Posted by Richard Harland Smith on February 23, 2007
By the age of 13, I was hooked on John Willis’ Screen World, a hardcover compendium of movies released in the US during the previous year. I saved my pennies so I could afford that book each time a new one came out. In addition to credit lists and illustrations, each volume concluded with an obituary section through which I’d pore, slack-jawed at the celebrity passings. Sometimes those deaths really hit the bone.
Screen World 1981 brought news of the death of actor Charles McGraw from injuries sustained by falling through a glass shower door. Born Charles Butters on May 10, 1914, the actor had paid his dues in theatre and on the radio before making his film debut in an uncredited bit in John Brahm’s monster-on-the-moors sleeper The Undying Monster (1942). At 5’10”, Charles McGraw was not the tallest guy in the room, nor was he the handsomest… but he stood out. He had a face that looked cold chiseled out of granite, eyes with that thousand yard stare career soldiers are said to possess and a voice on him, low and guttural, like a boot heel grinding teeth on concrete.
I had seen the actor in a few things: Hitchcock’s The Birds (as a gruff diner patron), In Cold Blood (as spree killer Robert Blake’s gruff father Tex) and in the Dan Curtis telefilm The Night Stalker (as a gruff police captain). None of these were vintage McGraw but he was great in all of them. McGraw's death made me curious about his life, so I had a lot of backtracking ahead of me. It took me years to see his seminal work: as half of The Killers (1946), as vengeful con Red Kluger in The Threat (1949), as an Honest Joe turned bad by true love in Roadblock (1951) and as righteous cops in Armored Car Robbery (1950) and The Narrow Margin (1952). McGraw’s drill instructor mien assured him a busy career playing military men of every stripe: sergeants in War Paint (1953) and Joe Butterfly (1957), lieutenants in Slaughter on Tenth Avenue (1957) and It’s a Mad, Mad, Mad, Mad World (1963), captains in The Story of Molly X (1949) and The Defiant Ones (1958) and sheriffs in Hang ‘em High (1968) and Tell Them Willy Boy Is Here (1969). During the 1950s, McGraw was the star of the short-lived Casablanca TV series, playing alongside a number of the original film's supporting cast (Marcel Dalio, Ludwig Stössel and big Dan Seymour) promoted to characters of greater importance.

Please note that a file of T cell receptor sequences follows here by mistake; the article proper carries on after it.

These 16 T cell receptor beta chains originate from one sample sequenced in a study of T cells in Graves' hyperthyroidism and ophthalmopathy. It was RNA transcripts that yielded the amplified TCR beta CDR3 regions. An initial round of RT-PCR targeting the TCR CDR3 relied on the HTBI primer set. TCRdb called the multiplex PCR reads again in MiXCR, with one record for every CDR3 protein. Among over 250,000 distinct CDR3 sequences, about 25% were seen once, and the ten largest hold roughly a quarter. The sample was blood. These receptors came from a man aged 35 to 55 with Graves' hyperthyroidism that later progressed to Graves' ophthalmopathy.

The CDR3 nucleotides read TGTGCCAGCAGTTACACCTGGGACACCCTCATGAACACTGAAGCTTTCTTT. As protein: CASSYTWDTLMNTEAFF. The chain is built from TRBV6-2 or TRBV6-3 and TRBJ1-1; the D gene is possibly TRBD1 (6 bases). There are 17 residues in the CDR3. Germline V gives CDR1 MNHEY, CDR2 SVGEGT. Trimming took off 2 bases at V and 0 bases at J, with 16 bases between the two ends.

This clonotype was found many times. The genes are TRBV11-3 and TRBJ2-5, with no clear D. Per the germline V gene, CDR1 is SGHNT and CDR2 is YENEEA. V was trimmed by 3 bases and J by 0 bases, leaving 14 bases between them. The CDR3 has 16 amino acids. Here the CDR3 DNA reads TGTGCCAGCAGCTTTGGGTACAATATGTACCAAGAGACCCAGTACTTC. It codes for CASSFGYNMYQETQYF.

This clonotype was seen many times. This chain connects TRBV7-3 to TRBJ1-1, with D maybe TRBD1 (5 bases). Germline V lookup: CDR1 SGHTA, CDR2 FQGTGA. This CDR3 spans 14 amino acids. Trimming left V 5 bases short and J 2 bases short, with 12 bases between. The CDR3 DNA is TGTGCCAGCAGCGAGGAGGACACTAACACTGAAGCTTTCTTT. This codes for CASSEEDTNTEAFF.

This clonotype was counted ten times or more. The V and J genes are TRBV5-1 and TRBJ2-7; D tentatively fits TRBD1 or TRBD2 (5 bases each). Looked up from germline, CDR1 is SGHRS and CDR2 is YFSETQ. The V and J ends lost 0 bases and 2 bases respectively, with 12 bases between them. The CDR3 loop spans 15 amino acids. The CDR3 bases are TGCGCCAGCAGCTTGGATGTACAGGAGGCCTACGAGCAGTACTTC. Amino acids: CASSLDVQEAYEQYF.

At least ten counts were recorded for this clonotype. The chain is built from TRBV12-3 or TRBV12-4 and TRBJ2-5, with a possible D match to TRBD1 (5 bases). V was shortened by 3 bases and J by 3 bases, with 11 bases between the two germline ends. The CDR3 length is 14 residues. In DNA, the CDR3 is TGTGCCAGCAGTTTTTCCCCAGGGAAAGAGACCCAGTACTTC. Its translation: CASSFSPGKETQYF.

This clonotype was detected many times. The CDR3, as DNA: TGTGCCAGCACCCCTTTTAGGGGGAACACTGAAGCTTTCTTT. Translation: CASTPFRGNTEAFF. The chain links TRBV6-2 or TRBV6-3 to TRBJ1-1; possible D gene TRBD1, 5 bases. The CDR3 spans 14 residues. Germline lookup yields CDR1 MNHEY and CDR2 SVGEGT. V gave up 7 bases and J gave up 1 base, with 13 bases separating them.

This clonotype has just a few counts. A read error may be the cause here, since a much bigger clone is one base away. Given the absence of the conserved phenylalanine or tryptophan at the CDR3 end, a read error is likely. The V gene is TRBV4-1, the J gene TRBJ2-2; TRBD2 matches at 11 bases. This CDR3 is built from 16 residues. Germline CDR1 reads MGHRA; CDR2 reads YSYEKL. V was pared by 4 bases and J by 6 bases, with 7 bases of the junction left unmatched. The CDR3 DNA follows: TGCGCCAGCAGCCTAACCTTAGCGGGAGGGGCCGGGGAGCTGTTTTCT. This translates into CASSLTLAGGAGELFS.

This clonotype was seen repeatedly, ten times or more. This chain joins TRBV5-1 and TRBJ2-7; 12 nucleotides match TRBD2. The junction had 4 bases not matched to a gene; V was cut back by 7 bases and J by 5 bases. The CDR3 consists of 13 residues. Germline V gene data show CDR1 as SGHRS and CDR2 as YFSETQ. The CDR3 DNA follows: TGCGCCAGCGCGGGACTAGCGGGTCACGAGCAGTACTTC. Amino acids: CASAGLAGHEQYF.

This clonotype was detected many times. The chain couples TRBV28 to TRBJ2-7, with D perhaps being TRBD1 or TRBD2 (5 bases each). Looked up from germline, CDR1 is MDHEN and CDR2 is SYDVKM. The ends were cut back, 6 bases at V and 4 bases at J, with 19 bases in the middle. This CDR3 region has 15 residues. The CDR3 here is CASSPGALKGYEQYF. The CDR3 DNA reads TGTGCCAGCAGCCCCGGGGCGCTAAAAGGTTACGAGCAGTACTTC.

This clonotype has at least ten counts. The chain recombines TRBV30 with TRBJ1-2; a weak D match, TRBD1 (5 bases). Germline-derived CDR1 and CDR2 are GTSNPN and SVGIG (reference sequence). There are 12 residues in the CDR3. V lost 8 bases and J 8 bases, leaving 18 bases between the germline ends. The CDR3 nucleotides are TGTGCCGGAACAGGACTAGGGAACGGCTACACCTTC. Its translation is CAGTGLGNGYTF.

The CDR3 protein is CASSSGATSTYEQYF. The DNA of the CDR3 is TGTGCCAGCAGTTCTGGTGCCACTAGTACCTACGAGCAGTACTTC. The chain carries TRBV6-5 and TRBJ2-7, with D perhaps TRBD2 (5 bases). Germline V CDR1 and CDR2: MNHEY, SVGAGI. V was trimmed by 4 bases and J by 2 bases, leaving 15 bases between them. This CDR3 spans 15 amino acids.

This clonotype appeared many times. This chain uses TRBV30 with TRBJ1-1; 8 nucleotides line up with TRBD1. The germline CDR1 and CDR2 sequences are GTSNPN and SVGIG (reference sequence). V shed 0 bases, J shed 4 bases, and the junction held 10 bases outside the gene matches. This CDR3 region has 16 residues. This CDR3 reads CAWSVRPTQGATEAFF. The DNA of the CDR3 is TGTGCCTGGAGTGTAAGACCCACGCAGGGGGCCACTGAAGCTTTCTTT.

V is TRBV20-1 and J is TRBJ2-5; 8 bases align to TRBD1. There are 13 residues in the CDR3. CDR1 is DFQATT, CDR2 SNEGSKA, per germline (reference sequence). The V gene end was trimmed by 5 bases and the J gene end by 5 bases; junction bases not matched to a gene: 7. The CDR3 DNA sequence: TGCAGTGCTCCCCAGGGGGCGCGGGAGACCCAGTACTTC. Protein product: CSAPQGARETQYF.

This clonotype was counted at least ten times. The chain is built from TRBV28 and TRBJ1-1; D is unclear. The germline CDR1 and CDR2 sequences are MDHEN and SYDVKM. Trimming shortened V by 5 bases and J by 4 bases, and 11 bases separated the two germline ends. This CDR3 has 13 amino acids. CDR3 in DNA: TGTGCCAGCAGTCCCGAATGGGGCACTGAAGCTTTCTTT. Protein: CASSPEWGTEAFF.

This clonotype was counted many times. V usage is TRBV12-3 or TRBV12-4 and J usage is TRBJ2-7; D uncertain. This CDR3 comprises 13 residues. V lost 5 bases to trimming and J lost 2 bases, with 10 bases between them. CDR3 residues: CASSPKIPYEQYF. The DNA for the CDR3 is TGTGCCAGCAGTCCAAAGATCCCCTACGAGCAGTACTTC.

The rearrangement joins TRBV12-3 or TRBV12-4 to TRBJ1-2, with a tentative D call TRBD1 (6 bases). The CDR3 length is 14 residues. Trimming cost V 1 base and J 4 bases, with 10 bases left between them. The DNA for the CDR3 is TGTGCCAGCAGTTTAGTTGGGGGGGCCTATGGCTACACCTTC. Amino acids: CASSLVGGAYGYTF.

Coming this August from noir specialist Alan K. Rode is Charles McGraw: Biography of a Film Noir Tough Guy (McFarland), which promises many behind-the-scenes anecdotes about his ribald adventures… his long and fitful marriage to a beautiful Eurasian woman, the mystery of his truncated World War II military service; and the true story of his tragically horrific death… few actually knew the enigmatic, complex man beyond the tough guy demeanor, funny stories and barroom bluster. He led a life of exuberant excess that gradually descended to a tragic denouement. The McFarland website hasn't yet added this book to their store, nor listed a cover price. So haunt the site, tough guys… and start saving those pennies.
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